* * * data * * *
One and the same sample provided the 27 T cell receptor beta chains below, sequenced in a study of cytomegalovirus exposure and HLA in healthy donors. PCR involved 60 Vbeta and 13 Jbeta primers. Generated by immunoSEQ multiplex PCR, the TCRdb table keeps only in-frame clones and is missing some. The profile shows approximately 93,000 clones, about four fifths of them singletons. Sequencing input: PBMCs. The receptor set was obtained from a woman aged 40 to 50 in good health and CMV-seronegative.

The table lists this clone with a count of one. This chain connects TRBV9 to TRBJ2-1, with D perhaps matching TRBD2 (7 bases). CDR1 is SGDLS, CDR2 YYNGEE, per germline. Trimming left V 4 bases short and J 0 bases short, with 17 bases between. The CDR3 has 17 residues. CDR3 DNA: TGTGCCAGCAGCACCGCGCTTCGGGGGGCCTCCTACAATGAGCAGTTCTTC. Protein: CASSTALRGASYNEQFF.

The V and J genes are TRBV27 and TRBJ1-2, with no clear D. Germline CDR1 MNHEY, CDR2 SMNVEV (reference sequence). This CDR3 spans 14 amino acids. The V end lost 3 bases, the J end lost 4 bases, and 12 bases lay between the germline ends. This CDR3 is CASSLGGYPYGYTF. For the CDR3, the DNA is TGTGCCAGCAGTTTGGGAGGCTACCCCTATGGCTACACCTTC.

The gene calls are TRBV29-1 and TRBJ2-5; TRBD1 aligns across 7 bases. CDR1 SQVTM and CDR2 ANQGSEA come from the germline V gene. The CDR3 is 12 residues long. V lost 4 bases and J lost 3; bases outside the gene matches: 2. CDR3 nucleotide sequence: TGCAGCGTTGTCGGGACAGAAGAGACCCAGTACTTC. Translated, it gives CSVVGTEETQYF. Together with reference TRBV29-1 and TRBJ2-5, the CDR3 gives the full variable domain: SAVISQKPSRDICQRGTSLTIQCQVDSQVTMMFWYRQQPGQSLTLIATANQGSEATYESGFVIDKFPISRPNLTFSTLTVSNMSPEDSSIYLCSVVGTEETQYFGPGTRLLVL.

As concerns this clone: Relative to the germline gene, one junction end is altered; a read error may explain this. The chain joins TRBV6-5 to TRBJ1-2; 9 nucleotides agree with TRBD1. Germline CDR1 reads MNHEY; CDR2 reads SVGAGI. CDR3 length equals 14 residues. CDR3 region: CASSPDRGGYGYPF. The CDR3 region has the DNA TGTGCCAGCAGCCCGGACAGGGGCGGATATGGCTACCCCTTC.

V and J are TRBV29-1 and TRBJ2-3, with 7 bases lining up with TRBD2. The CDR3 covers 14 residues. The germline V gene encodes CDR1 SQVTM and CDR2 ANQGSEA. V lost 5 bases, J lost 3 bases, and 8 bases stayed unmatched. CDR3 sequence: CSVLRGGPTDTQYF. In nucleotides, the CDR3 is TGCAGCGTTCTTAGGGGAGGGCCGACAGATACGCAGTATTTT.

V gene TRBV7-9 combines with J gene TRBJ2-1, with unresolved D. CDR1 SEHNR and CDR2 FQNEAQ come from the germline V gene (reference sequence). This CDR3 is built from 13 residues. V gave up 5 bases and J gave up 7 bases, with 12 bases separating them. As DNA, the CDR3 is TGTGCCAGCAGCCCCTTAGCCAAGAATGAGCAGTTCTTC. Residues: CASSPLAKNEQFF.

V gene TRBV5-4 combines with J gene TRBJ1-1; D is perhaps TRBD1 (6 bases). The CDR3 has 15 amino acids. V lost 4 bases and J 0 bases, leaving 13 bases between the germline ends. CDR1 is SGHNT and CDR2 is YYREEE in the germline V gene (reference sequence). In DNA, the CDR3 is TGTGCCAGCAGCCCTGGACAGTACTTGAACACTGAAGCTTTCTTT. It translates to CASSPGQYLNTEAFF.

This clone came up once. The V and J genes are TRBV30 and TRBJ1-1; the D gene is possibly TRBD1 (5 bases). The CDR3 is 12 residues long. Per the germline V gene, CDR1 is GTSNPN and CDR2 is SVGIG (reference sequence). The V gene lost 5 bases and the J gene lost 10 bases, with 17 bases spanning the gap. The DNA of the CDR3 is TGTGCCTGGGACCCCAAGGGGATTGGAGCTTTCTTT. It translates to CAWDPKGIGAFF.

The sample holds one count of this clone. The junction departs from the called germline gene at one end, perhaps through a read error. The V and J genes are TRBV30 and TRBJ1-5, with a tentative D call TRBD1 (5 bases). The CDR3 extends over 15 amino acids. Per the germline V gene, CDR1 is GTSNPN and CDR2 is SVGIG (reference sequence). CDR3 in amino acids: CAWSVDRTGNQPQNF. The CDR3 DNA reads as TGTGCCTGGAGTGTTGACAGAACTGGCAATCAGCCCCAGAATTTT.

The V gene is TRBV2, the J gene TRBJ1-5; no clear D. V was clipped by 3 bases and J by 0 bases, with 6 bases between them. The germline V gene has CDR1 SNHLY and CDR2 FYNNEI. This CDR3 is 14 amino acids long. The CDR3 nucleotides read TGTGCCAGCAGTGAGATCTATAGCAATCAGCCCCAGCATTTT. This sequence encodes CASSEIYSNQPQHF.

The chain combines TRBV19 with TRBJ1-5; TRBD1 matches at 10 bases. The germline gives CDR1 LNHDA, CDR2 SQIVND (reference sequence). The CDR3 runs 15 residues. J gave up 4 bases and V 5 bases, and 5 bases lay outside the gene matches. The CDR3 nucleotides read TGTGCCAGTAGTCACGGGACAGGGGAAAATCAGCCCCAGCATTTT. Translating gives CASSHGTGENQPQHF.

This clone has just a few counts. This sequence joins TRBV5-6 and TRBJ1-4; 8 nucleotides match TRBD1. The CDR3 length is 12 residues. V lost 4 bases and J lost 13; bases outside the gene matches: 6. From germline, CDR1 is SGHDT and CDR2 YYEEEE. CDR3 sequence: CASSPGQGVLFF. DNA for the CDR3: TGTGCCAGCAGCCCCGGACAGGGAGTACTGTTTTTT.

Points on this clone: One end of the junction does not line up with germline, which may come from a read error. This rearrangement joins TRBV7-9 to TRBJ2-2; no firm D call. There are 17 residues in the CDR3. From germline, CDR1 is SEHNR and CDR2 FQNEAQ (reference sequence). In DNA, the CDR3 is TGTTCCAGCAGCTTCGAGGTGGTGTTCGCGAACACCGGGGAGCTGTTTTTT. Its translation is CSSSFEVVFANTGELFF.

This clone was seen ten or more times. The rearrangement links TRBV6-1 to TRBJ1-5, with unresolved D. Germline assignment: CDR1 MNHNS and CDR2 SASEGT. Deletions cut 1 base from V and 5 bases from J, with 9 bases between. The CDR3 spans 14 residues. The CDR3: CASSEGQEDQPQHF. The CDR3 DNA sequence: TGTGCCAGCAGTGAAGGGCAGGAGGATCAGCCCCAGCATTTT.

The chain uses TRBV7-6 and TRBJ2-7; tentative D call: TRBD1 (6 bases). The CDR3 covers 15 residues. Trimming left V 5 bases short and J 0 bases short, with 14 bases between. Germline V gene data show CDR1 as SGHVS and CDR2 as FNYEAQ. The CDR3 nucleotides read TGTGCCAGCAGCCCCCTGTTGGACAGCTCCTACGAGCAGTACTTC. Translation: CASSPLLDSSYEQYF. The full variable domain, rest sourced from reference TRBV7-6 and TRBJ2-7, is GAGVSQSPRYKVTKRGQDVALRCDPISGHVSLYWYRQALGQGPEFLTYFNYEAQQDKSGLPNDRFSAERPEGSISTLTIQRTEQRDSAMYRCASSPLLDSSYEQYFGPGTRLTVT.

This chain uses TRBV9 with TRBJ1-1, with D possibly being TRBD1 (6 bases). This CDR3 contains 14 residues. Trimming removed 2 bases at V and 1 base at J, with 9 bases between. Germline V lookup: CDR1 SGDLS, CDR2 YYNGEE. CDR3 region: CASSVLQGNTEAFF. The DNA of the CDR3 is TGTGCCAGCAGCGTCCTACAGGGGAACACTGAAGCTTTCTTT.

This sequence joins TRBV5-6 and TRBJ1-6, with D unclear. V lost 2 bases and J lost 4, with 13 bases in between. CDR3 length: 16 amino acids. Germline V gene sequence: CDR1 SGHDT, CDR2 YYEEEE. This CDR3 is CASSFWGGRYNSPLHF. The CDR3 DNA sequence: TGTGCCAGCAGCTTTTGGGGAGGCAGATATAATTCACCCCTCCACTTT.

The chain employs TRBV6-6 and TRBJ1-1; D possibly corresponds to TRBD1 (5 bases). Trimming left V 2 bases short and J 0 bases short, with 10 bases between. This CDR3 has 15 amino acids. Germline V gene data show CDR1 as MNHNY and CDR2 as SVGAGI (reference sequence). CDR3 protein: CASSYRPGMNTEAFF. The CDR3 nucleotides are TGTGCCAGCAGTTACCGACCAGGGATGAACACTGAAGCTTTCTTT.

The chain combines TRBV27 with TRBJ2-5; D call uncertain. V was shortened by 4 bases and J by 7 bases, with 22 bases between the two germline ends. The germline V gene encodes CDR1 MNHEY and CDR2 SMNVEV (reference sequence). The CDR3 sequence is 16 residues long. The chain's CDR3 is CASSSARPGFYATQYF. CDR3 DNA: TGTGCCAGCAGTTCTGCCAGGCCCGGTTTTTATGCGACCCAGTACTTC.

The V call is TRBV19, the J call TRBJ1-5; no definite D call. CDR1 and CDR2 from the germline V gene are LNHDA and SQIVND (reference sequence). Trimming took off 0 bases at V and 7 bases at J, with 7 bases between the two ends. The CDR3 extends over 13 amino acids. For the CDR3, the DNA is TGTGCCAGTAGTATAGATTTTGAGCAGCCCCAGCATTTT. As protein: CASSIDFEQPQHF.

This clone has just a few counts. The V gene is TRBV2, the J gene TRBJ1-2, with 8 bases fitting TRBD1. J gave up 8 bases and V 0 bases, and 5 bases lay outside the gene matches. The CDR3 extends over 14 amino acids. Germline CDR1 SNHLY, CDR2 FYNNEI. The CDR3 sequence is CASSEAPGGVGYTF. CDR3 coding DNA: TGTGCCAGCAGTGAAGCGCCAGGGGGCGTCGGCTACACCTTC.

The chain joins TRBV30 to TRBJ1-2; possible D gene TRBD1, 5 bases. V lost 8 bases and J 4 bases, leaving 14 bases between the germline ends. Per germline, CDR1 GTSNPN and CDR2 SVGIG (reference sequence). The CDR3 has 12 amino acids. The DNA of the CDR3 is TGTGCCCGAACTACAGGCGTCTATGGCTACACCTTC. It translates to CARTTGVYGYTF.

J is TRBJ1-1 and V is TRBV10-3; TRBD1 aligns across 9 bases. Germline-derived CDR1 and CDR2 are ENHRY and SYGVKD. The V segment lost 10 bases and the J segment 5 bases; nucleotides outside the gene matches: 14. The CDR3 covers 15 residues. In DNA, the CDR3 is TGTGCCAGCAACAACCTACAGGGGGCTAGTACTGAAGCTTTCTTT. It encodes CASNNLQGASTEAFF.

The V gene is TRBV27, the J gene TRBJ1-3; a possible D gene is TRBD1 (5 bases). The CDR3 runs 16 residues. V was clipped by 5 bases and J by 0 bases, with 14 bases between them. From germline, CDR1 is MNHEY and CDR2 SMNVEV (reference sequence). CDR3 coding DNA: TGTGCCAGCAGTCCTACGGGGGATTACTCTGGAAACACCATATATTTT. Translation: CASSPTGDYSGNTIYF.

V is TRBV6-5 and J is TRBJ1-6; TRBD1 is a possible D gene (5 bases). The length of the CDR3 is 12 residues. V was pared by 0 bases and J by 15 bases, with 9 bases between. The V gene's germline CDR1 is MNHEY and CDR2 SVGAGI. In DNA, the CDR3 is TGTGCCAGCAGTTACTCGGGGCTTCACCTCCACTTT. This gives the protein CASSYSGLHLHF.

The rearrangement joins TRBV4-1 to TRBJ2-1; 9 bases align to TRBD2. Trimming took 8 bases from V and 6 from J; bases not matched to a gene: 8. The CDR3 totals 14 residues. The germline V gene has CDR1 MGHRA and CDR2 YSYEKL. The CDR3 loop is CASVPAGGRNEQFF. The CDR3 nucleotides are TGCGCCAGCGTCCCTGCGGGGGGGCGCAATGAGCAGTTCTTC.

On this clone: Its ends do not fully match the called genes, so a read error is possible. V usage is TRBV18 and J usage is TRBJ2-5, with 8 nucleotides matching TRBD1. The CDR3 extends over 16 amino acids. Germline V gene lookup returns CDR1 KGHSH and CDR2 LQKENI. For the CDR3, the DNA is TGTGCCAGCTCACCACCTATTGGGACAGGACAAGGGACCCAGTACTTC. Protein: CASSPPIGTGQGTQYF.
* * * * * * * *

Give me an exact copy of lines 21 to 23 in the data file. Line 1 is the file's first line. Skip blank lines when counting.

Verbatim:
The V call is TRBV19, the J call TRBJ1-5; no definite D call. CDR1 and CDR2 from the germline V gene are LNHDA and SQIVND (reference sequence). Trimming took off 0 bases at V and 7 bases at J, with 7 bases between the two ends. The CDR3 extends over 13 amino acids. For the CDR3, the DNA is TGTGCCAGTAGTATAGATTTTGAGCAGCCCCAGCATTTT. As protein: CASSIDFEQPQHF.

This clone has just a few counts. The V gene is TRBV2, the J gene TRBJ1-2, with 8 bases fitting TRBD1. J gave up 8 bases and V 0 bases, and 5 bases lay outside the gene matches. The CDR3 extends over 14 amino acids. Germline CDR1 SNHLY, CDR2 FYNNEI. The CDR3 sequence is CASSEAPGGVGYTF. CDR3 coding DNA: TGTGCCAGCAGTGAAGCGCCAGGGGGCGTCGGCTACACCTTC.

The chain joins TRBV30 to TRBJ1-2; possible D gene TRBD1, 5 bases. V lost 8 bases and J 4 bases, leaving 14 bases between the germline ends. Per germline, CDR1 GTSNPN and CDR2 SVGIG (reference sequence). The CDR3 has 12 amino acids. The DNA of the CDR3 is TGTGCCCGAACTACAGGCGTCTATGGCTACACCTTC. It translates to CARTTGVYGYTF.